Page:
At present, Cypress can be integrated with around 15 CI providers. At Monterail, Google Cloud Platform (with Docker) is the CI tool of choice for this project. Thanks to the headless feature, we were able to integrate our testing with the Google Cloud Platform. At this point, tests take around 10 minutes. Recently, Cypress also introduced the ability to parallelize test runs. It should help us cut down the time it usually takes to run a test to around 5 minutes, at least that’s the results that the Cypress staff have been touting. Additionally, we were able to launch the feature that saved an app screenshot whenever the test managed to produce an error. A very useful feature, as sometimes logs are not enough to deduce what went wrong, so it’s nice to have another way of looking at what was happening with the app in a given moment.
By this I mean detection, debugging, verification, waiting for requests. Naturally, these features are nothing new in the automatic testing world. But working with network requests in Cypress is more than friendly. The Cypress dashboard, along with the dev tools console, allows us to check out each request at any moment in the test. Quickly and cleanly. Cypress also allows us to halt the tests until a given request is fulfilled by the server.
Network traffic control in Cypress.io, Source: Docs.Cypress.io
DevTools Console output of XHR Request sent by Cypress Runner
Cypress features a built-in mechanism that handles waiting for DOM elements (all we have to do is set the maximum waiting time, which is set at 10,000ms by default). This brings two advantages:
waitare more or less eliminated from the tests. The result?
Although Cypress is still a fairly new endeavor, we had no trouble finding help online throughout the nearly twelve months we already spent writing E2E tests in Cypress. The official API and the documentation look really good. The knowledge base and user activity on the official support forum and relevant corners of Stack Overflow are also very promising.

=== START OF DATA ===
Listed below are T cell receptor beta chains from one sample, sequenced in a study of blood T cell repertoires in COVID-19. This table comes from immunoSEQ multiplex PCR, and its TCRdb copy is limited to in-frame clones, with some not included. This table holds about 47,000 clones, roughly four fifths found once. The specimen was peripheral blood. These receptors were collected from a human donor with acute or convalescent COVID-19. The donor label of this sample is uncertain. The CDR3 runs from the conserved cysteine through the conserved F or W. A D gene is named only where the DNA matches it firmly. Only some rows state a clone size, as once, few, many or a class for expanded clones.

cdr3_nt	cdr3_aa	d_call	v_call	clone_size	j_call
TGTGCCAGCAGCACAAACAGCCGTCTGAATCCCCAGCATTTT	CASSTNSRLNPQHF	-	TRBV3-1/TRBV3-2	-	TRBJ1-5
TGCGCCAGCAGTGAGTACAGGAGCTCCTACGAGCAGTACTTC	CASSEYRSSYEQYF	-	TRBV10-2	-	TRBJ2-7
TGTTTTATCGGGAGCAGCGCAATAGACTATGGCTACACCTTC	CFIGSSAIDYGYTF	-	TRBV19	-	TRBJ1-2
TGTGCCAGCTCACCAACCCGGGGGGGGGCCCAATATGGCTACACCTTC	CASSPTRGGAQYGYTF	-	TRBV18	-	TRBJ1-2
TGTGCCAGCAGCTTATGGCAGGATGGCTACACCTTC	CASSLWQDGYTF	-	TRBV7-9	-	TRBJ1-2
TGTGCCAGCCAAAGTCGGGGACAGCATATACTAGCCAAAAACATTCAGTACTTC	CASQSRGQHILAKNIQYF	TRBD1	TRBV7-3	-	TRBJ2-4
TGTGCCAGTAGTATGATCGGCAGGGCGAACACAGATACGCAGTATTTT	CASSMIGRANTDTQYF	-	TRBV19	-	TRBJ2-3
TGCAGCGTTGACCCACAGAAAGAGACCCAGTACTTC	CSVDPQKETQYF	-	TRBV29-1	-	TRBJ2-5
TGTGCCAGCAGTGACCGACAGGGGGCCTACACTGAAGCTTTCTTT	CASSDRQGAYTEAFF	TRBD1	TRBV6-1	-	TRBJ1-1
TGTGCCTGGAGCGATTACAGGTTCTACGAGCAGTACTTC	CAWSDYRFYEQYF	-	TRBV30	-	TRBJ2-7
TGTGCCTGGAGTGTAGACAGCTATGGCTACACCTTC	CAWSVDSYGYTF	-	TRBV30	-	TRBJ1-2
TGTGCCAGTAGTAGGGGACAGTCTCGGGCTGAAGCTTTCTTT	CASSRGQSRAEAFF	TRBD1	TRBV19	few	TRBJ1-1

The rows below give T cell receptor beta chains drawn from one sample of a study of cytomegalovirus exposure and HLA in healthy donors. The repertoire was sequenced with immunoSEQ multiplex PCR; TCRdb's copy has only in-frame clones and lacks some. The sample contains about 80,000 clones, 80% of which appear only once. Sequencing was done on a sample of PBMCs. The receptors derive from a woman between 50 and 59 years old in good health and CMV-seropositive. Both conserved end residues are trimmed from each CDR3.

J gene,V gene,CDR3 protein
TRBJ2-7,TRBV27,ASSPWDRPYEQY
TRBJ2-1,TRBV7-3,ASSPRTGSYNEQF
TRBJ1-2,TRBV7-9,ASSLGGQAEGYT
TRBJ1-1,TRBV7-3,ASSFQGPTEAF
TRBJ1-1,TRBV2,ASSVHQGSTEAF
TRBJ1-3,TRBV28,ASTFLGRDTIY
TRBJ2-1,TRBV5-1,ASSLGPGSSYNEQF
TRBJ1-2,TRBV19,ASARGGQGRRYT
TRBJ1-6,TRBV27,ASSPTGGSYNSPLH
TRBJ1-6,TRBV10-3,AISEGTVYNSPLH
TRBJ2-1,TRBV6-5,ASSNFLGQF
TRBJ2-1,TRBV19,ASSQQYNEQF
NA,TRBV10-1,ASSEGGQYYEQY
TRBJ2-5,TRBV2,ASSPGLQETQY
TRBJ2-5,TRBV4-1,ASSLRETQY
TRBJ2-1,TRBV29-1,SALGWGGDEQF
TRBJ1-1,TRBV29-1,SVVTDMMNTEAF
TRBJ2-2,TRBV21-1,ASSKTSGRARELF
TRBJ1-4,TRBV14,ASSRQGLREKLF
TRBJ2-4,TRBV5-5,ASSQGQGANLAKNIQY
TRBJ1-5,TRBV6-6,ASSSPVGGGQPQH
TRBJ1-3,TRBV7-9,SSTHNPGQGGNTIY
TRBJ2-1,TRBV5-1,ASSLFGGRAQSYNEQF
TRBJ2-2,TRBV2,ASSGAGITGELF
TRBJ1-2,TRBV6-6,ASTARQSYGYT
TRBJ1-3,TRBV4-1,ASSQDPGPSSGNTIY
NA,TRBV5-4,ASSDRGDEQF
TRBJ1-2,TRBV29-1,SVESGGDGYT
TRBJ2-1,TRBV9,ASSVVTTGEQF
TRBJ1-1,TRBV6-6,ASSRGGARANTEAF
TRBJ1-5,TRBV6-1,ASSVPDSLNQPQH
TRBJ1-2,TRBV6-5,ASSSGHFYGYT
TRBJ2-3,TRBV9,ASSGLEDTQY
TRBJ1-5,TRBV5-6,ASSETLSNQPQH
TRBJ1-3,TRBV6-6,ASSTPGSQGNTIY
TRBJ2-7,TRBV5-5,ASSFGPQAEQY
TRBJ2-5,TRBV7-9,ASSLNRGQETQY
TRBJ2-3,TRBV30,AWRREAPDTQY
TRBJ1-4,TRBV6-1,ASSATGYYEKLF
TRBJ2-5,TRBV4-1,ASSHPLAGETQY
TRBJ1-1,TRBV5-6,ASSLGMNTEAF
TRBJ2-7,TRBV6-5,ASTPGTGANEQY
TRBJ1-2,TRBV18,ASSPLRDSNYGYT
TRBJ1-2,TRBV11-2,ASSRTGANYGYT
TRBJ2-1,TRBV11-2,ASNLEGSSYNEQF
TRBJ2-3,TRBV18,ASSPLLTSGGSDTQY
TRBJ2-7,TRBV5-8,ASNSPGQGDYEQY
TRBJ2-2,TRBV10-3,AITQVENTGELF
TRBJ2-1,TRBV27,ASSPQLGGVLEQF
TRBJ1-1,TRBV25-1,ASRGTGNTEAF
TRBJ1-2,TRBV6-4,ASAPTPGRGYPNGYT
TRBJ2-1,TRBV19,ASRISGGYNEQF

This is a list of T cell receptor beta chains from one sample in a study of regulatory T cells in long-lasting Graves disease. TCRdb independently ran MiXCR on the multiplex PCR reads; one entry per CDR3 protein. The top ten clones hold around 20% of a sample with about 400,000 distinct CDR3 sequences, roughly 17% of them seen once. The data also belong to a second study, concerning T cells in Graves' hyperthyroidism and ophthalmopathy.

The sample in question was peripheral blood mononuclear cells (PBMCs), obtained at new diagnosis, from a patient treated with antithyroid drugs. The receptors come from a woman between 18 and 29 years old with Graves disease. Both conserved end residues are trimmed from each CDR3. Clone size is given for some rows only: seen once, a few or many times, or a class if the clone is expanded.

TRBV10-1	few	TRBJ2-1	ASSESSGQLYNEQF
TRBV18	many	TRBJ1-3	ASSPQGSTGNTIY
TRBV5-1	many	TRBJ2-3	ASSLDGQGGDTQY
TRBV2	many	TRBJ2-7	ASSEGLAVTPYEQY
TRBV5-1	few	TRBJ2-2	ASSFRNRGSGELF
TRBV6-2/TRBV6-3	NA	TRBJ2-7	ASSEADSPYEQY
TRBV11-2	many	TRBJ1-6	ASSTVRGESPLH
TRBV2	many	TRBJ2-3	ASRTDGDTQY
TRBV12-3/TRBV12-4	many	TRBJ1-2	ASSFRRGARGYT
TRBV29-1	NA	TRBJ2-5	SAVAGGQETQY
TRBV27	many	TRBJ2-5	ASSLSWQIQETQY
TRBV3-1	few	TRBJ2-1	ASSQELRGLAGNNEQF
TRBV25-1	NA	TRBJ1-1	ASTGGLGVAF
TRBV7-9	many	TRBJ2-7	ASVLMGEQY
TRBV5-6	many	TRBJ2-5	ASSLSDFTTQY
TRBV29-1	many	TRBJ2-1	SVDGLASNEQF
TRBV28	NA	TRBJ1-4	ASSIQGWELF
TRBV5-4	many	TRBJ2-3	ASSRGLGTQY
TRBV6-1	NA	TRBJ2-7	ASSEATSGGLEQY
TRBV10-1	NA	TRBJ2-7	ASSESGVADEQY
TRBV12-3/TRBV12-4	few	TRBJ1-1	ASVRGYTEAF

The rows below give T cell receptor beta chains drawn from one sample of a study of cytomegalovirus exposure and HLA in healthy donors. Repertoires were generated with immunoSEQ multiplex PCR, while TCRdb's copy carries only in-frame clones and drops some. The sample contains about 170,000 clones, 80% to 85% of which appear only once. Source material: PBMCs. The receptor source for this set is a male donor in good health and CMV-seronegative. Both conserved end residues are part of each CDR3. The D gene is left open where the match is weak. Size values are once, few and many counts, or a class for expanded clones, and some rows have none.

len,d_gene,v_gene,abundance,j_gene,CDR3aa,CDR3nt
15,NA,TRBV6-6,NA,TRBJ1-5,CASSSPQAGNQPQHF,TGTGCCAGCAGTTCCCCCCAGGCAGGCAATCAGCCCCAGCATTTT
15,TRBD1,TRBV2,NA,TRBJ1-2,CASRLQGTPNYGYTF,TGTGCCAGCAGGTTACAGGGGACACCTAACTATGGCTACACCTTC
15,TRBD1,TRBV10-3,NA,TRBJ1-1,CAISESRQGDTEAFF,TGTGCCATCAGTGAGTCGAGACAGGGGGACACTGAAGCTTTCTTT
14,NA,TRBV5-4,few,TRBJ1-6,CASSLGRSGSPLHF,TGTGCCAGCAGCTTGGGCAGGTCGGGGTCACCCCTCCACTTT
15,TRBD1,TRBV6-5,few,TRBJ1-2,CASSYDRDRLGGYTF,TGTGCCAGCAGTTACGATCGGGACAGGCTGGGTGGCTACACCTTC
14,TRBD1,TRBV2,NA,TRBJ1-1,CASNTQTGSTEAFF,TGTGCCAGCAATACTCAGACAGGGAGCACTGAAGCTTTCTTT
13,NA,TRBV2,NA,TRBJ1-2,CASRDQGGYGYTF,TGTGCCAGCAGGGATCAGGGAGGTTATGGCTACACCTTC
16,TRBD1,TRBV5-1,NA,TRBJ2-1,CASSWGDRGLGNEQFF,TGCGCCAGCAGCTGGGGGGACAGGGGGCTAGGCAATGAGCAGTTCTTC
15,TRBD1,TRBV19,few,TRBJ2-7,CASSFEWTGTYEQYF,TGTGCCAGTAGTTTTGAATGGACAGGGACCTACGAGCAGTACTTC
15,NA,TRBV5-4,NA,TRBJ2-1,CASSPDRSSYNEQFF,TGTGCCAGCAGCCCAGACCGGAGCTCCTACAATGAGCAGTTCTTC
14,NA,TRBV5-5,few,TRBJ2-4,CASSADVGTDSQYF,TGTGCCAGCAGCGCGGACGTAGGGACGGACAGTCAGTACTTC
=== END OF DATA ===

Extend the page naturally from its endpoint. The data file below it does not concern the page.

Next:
Saving the test file automatically launches the test in the dashboard. A small thing, but highly enjoyable, as it allows you to concentrate on writing code rather than running tests.
No one with any experience in writing automatic tests and basic knowledge of JS should have any trouble with handling Cypress syntax (I know I haven’t had any).
Cypress gives us the ability to work with “jQuery-like” selectors (although it’s not the only option). If we were to add to that Cypress’ built-in commands, such as
first(), we’d quickly realize that we’re capable of capturing 99% of the elements in our app swiftly (and clearly), without having to add new classes or attributes.
Alright, it’s never all roses. Cypress tends to lack in these areas:
If you need to test apps in Firefox, you won’t be able to run these tests with Cypress (at least not as of this writing). It’s a considerable drawback, but we didn’t need cross-browser testing capabilities so much that it would force us to stay with our previous testing suite. At this point, Cypress only supports Chrome and Electron.
Such as upload, download file, tab key, etc. This is one feature that we genuinely miss, and its lack gets more noticeable as the app grows. Native events don’t actually handle our killer features, but we’d feel more secure if we could at least test them in our end-to-end tests.
As of this writing, both cons are being actively handled by the open-source community, as per the roadmap. It seems that soon enough we’ll be able to both tests our apps in Firefox and Edge, as well as use the browsers’ native events in testing.
One of the reasons Cypress remains so difficult to ignore is the fact that it’s a project with a very strong open-source community backing.
Reading the forums, the project documentation, and seeing the roadmap, you can’t help but get the impression that it’s being developed by people perfectly aware of what a fast, intuitive, and easy Web app testing engine should look like. Before committing time and energy to learning an emerging technology, it’s good practice to establish whether the project itself is moving in the right direction.
Cypress is still a relatively new piece of technology. At this point, it’s hard to compare it against the capabilities offered by more mature testing suites. However, in case of our project, it worked splendidly. Writing new tests is no longer a challenge, and we’re able to extend the test coverage to cover new and upcoming features basically in real time. And it is our expectation that soon enough we will be able to put the suite to the test in other projects, too, to ascertain its effectiveness in other cases.